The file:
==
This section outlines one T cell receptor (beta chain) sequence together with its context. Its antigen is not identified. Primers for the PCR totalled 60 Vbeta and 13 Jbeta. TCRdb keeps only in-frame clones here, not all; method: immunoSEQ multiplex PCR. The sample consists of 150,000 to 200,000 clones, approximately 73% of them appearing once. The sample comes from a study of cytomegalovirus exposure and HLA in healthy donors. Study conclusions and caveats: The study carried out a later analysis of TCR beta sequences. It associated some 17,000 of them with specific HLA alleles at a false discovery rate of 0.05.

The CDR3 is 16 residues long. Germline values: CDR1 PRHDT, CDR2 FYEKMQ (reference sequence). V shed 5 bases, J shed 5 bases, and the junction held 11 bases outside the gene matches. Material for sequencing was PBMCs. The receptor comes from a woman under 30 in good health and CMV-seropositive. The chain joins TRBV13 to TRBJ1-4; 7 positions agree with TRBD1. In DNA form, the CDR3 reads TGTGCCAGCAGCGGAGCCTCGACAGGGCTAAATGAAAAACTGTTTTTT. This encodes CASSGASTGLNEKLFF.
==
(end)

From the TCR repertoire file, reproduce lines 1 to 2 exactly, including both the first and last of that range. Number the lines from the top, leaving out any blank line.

This section outlines one T cell receptor (beta chain) sequence together with its context. Its antigen is not identified. Primers for the PCR totalled 60 Vbeta and 13 Jbeta. TCRdb keeps only in-frame clones here, not all; method: immunoSEQ multiplex PCR. The sample consists of 150,000 to 200,000 clones, approximately 73% of them appearing once. The sample comes from a study of cytomegalovirus exposure and HLA in healthy donors. Study conclusions and caveats: The study carried out a later analysis of TCR beta sequences. It associated some 17,000 of them with specific HLA alleles at a false discovery rate of 0.05.

The CDR3 is 16 residues long. Germline values: CDR1 PRHDT, CDR2 FYEKMQ (reference sequence). V shed 5 bases, J shed 5 bases, and the junction held 11 bases outside the gene matches. Material for sequencing was PBMCs. The receptor comes from a woman under 30 in good health and CMV-seropositive. The chain joins TRBV13 to TRBJ1-4; 7 positions agree with TRBD1. In DNA form, the CDR3 reads TGTGCCAGCAGCGGAGCCTCGACAGGGCTAAATGAAAAACTGTTTTTT. This encodes CASSGASTGLNEKLFF.